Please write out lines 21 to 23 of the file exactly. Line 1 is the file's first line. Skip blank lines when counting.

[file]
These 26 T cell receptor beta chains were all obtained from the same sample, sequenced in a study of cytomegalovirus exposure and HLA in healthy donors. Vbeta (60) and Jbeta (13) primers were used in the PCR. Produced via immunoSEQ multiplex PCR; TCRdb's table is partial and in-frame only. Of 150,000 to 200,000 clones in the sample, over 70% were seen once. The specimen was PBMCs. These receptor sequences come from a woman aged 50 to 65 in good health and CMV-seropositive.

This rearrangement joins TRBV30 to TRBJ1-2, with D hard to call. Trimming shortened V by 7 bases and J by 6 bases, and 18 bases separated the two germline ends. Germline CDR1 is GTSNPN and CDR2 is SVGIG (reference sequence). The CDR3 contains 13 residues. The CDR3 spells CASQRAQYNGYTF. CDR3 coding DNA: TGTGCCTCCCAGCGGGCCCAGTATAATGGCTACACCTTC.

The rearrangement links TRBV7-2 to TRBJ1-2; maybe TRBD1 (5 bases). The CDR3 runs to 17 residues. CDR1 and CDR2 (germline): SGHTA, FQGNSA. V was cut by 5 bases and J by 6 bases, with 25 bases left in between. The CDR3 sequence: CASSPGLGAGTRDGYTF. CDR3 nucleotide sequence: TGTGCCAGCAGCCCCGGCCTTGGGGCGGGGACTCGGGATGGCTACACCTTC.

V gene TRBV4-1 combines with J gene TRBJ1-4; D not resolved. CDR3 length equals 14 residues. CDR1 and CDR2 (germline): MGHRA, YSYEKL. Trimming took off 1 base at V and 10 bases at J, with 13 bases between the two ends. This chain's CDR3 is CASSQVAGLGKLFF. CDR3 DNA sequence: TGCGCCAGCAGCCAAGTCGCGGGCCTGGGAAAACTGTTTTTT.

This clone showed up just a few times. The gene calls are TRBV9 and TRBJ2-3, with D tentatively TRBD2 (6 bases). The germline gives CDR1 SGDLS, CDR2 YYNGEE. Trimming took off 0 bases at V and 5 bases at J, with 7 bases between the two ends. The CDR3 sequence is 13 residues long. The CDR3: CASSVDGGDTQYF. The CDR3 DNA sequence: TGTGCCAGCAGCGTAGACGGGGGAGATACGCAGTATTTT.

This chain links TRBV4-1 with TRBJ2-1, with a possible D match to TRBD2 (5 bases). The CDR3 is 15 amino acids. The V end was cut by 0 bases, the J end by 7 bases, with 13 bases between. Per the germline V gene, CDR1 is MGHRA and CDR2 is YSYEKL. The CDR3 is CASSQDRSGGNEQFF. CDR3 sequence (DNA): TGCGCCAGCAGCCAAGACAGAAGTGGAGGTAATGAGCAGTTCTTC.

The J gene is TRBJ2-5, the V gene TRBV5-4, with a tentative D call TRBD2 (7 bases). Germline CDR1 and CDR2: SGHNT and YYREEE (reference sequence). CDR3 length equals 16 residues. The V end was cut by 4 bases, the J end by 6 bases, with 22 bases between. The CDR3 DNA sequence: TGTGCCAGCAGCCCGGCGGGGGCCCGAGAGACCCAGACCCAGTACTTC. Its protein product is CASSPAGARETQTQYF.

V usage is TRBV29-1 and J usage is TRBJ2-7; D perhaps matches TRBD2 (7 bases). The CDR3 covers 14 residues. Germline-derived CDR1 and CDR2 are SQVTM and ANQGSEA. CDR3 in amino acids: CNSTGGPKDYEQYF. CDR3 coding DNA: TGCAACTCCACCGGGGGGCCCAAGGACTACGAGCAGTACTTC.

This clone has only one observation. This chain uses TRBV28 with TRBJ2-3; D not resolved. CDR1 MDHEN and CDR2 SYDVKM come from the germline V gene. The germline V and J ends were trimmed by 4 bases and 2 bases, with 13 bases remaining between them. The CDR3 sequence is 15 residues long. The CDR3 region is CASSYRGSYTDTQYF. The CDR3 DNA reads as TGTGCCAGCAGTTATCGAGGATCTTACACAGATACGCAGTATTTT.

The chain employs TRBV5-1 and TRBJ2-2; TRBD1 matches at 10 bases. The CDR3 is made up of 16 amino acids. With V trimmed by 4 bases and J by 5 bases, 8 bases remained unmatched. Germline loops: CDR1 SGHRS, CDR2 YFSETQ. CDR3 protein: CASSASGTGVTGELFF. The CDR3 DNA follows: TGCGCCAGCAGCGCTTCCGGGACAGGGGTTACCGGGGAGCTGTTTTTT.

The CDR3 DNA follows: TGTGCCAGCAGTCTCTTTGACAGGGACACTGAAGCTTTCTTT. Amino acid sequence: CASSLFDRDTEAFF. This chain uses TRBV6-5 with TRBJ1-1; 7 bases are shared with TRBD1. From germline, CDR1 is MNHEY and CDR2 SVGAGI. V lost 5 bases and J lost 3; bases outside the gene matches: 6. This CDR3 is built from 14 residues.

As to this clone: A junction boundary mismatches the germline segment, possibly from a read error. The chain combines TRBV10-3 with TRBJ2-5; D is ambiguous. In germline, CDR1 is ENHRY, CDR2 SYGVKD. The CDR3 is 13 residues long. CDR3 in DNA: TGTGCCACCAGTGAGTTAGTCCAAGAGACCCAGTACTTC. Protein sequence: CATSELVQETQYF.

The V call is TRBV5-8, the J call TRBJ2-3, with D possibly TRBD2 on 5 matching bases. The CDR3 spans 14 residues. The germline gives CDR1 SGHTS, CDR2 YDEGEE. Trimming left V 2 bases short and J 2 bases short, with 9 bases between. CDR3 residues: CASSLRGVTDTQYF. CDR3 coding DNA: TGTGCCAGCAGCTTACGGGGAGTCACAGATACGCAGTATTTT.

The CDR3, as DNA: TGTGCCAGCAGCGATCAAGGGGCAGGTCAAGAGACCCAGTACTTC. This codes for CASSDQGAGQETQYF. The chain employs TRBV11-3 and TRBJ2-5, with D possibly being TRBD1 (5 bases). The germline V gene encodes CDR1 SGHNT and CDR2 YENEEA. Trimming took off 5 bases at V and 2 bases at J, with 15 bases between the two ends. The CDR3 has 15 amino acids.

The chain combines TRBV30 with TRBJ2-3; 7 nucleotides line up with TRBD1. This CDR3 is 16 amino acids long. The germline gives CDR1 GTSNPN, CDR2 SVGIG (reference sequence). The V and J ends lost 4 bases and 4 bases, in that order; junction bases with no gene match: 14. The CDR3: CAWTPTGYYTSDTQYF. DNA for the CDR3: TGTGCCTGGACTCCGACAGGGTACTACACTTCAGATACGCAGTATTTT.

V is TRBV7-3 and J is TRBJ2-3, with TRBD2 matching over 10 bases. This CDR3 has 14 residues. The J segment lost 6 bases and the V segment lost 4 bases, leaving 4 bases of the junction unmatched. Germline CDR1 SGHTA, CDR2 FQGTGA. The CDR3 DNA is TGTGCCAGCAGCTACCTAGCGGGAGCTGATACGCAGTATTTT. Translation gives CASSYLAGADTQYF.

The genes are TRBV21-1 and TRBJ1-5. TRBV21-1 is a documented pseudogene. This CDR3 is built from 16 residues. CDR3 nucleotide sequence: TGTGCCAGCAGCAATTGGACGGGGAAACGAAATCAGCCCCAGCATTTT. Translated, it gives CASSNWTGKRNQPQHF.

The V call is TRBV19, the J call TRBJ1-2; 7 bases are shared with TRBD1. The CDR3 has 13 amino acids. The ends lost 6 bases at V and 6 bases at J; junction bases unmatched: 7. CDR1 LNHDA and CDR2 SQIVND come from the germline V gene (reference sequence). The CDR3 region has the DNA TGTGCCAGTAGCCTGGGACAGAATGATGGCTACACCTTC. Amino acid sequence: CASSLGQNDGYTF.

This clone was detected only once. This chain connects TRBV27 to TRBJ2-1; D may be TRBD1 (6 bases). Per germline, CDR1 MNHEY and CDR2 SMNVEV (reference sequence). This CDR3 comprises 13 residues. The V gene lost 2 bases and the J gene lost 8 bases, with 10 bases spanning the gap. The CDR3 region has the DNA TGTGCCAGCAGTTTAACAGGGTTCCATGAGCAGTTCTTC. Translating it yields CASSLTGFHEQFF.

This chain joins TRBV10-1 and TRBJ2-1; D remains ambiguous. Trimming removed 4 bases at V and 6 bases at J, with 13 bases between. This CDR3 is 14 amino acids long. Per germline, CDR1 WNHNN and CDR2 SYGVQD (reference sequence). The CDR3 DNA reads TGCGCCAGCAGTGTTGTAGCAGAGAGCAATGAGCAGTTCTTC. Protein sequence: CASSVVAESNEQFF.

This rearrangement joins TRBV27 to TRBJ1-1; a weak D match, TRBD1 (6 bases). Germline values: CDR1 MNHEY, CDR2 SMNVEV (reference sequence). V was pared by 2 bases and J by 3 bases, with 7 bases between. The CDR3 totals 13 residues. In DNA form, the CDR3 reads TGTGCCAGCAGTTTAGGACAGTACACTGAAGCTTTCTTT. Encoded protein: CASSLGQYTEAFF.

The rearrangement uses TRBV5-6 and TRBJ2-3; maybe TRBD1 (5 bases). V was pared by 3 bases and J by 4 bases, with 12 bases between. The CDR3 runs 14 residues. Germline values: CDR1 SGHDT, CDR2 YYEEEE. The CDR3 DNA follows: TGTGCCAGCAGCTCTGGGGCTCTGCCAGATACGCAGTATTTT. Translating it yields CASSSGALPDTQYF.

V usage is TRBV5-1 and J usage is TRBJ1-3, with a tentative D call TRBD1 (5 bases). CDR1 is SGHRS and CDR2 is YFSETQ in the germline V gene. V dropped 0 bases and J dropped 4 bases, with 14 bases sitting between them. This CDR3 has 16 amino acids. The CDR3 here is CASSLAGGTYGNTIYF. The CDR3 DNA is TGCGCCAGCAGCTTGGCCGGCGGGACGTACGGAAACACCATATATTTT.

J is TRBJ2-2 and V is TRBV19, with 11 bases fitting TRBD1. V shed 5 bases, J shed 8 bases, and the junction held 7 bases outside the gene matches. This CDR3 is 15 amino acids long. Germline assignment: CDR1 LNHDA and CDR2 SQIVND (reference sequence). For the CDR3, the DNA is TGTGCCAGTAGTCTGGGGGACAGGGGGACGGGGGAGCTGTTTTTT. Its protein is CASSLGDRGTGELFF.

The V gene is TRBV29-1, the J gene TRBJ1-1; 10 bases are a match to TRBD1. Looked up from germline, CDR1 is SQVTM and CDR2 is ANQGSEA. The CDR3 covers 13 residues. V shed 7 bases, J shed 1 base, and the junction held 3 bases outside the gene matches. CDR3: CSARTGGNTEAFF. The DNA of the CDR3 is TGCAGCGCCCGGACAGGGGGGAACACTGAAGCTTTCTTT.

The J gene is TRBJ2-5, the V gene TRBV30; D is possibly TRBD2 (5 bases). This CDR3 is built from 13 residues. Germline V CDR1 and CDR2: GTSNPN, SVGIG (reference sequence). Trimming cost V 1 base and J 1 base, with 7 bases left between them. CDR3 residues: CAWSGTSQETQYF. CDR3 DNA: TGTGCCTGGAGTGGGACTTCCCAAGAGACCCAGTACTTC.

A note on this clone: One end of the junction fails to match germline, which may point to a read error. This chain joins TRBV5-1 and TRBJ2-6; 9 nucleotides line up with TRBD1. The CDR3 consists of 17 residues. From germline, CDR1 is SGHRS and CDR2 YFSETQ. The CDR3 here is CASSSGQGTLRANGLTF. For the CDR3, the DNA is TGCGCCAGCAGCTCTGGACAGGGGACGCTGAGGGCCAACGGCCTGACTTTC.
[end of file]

This rearrangement joins TRBV27 to TRBJ1-1; a weak D match, TRBD1 (6 bases). Germline values: CDR1 MNHEY, CDR2 SMNVEV (reference sequence). V was pared by 2 bases and J by 3 bases, with 7 bases between. The CDR3 totals 13 residues. In DNA form, the CDR3 reads TGTGCCAGCAGTTTAGGACAGTACACTGAAGCTTTCTTT. Encoded protein: CASSLGQYTEAFF.

The rearrangement uses TRBV5-6 and TRBJ2-3; maybe TRBD1 (5 bases). V was pared by 3 bases and J by 4 bases, with 12 bases between. The CDR3 runs 14 residues. Germline values: CDR1 SGHDT, CDR2 YYEEEE. The CDR3 DNA follows: TGTGCCAGCAGCTCTGGGGCTCTGCCAGATACGCAGTATTTT. Translating it yields CASSSGALPDTQYF.

V usage is TRBV5-1 and J usage is TRBJ1-3, with a tentative D call TRBD1 (5 bases). CDR1 is SGHRS and CDR2 is YFSETQ in the germline V gene. V dropped 0 bases and J dropped 4 bases, with 14 bases sitting between them. This CDR3 has 16 amino acids. The CDR3 here is CASSLAGGTYGNTIYF. The CDR3 DNA is TGCGCCAGCAGCTTGGCCGGCGGGACGTACGGAAACACCATATATTTT.